This would be no surprise to anyone who really knows me…I just happened to have my railroad depot listing with me! One never knows what points of interest one might find when he or she wanders off of the big sterile concrete beast that we refer to as the Interstate Highway System.
Sure enough! We exited I-40 at Brinkley Arkansas and upon driving into the center of town, we spotted this beauty. It’s the former Union Station, built in 1912 to serve the several railroads that served Brinkley at that time. These lines included the Rock Island (Chicago, Rock Island and Pacific), the Missouri-Pacific and the Cotton Belt Railroad. At its peak, as many as 63 passenger trains per day came through the town.
Some of these passenger trains had great names. There was the Choctaw Rocket (Memphis – Amarillo); the Lone Star (Memphis – Dallas), and; the Morning Star (St. Louis – Dallas). The last Cotton Belt passenger train stopped here in 1959 and the last Rock Island train stopped in 1967.
This is one side of the former Depot. On one side of the building, there are active railroad tracks. Back in the halcyon days of railroad travel, Brinkley had the advantage of being positioned almost exactly halfway between Memphis and Little Rock. The good news is that this depot has been preserved and repurposed.
R.C. Brinkley was the President of the Memphis and Little Rock Railroad after the Civil War. Since the railroad ran right through town and since it brought business and prosperity, the town was named after him. One side note of interest… R.C. Brinkley obtained financial backing for the railroad from a London England financier named George Peabody. Sometime later, Brinkley had a hotel in Memphis named after his financier. The Peabody Hotel is still very well known and respected.
Brinkley only has a population of about 3,000…but the population has been shrinking for many years now. Despite that fact, the town seems to have a positive attitude. The Union Depot is now the Central Delta Depot Museum and it also serves as the visitor’s center for the State’s Louisiana Purchase State Park. This is the point where the land survey of America’s new purchase was initiated.
The Union Depot, the Southern Pacific caboose in the last photo, the little depot shown above, a fully furnished sharecropper’s cabin and the adjacent Rusher or Great Southern Hotel combine to comprise the Lick Skillet Work Station Historic District. This grouping was listed in the National Register of Historic Places in 1992. FYI…That little depot was apparently relocated from somewhere else in the county in order to preserve it.
The Central Delta Depot Museum is focused on the natural, social, agricultural and cultural history of the Arkansas delta region. Displays include railroad artifacts, mussel diving, jazz musician Louis Jordan, military artifacts, wildlife, household items and local history. I could not find a useful website for this museum...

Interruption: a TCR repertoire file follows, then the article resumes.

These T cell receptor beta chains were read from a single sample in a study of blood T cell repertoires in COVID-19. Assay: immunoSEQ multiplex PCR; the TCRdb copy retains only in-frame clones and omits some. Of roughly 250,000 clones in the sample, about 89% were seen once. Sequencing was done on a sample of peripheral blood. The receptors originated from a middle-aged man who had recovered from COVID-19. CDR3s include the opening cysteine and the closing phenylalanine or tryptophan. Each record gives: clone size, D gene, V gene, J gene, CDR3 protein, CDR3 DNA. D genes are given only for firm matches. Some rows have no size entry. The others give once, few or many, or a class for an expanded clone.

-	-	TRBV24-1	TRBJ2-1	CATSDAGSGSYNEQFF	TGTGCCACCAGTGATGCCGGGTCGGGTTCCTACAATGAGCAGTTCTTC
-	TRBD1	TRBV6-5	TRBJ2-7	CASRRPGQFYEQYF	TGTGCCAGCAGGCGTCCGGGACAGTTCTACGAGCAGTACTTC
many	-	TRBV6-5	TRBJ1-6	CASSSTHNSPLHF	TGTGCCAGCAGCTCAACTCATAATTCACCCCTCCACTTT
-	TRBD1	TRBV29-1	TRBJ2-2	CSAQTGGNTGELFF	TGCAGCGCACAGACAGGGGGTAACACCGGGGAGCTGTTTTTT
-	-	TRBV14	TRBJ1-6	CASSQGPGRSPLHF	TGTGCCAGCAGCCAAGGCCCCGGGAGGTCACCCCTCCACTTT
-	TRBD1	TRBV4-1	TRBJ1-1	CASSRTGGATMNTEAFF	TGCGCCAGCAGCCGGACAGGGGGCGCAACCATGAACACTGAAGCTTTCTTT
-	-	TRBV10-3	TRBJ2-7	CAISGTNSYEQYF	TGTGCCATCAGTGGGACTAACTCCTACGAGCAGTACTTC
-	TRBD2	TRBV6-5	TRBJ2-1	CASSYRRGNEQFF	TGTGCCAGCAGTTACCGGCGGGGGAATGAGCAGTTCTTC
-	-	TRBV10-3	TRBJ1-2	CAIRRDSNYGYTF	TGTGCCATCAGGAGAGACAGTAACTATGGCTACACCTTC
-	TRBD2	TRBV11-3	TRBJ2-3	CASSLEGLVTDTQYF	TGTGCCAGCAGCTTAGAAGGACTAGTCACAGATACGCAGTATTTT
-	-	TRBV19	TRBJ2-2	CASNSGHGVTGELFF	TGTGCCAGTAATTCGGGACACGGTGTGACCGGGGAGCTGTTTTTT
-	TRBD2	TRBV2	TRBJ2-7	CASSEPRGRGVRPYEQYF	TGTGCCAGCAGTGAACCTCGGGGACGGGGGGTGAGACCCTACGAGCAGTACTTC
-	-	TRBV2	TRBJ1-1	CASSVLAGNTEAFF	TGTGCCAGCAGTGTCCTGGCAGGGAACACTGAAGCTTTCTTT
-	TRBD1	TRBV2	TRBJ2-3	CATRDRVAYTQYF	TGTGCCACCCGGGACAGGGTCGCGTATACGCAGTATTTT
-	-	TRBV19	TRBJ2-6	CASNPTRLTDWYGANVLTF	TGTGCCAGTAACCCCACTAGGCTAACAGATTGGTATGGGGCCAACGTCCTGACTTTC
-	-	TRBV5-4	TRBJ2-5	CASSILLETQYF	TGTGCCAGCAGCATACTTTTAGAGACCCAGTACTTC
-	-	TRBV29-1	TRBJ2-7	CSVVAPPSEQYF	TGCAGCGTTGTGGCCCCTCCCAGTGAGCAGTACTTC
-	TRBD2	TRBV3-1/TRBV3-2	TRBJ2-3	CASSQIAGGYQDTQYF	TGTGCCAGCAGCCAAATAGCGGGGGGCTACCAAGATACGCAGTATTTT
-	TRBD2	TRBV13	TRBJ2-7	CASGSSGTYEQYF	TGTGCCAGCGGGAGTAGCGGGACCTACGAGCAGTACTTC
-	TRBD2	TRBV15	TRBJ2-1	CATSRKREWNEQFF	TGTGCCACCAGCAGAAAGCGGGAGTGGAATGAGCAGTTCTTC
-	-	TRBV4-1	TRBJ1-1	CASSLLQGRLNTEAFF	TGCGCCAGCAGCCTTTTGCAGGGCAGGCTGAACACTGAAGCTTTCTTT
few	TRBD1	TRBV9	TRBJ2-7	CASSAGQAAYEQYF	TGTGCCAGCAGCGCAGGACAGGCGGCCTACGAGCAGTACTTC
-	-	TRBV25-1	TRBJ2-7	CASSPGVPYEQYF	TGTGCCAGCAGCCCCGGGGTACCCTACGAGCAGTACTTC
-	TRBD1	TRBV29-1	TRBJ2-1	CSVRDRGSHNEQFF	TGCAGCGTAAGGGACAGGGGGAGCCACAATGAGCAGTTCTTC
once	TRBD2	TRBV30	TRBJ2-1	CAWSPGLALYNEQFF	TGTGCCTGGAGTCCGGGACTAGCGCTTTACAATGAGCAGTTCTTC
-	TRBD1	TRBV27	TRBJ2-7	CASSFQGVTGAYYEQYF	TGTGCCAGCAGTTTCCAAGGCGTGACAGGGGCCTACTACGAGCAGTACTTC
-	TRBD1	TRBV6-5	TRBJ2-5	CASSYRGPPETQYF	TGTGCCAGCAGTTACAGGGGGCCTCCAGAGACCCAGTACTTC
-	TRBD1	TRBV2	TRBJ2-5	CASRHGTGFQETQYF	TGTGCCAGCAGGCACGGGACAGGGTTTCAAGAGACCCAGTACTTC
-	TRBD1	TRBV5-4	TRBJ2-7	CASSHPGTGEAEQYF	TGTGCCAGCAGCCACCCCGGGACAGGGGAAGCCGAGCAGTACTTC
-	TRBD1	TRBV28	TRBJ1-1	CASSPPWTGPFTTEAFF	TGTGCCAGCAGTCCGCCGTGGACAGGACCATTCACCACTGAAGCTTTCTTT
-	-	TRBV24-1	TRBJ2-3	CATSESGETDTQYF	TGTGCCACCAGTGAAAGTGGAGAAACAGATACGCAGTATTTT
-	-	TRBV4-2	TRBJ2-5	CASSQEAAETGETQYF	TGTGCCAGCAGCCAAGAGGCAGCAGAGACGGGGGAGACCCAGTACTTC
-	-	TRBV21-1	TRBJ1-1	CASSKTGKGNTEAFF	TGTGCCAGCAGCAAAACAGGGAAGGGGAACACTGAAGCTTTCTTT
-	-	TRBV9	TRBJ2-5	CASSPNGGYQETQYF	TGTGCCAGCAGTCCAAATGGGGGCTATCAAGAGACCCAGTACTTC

This is the former Rusher or Great Southern Hotel. The hotel was built in 1915. It sits strategically next to the Union Depot and it served many weary travelers over the years. At some point the Prince family bought the hotel. They operated it as a hotel for several years…but now they’ve repurposed the building and it’s busier than ever!
This huge structure is now a major retail enterprise! This is the home of Low’s Bridal Shop. This shop is famous among southern brides to be… The store stocks over 3,000 dresses in 25,000 sq. ft. of display space. Dresses range in price from very modest to very luxurious…in the thousands of dollars! The family has maintained this building beautifully, both inside and out. To see a portion of the wedding dresses on display as well as to gain a glimpse of the interior of the former hotel, just click on http://lowsbridal.com/viparticle.html.
This ‘Craftsman/Tudor Revival’ style depot is located in Hazen Arkansas. It was built in 1915 by the Rock Island Railroad. It’s billed as the only surviving Rock Island depot in Arkansas that is stucco and brick with a slate roof...but I’m not sure about that roof. The structure was saved by the woman mayor and the local women’s clubs. That’s pretty impressive when you consider that the town is home to only about 1,500 people! This building is listed in the National Register of Historic Places. The original railroad right of way has been converted into a paved trail…with a ‘unique’ name…The Hazen Trail.
Just click on any photo to enlarge it…
Thanks for stopping by and sharing our road trip with us!
Take Care, Big Daddy Dave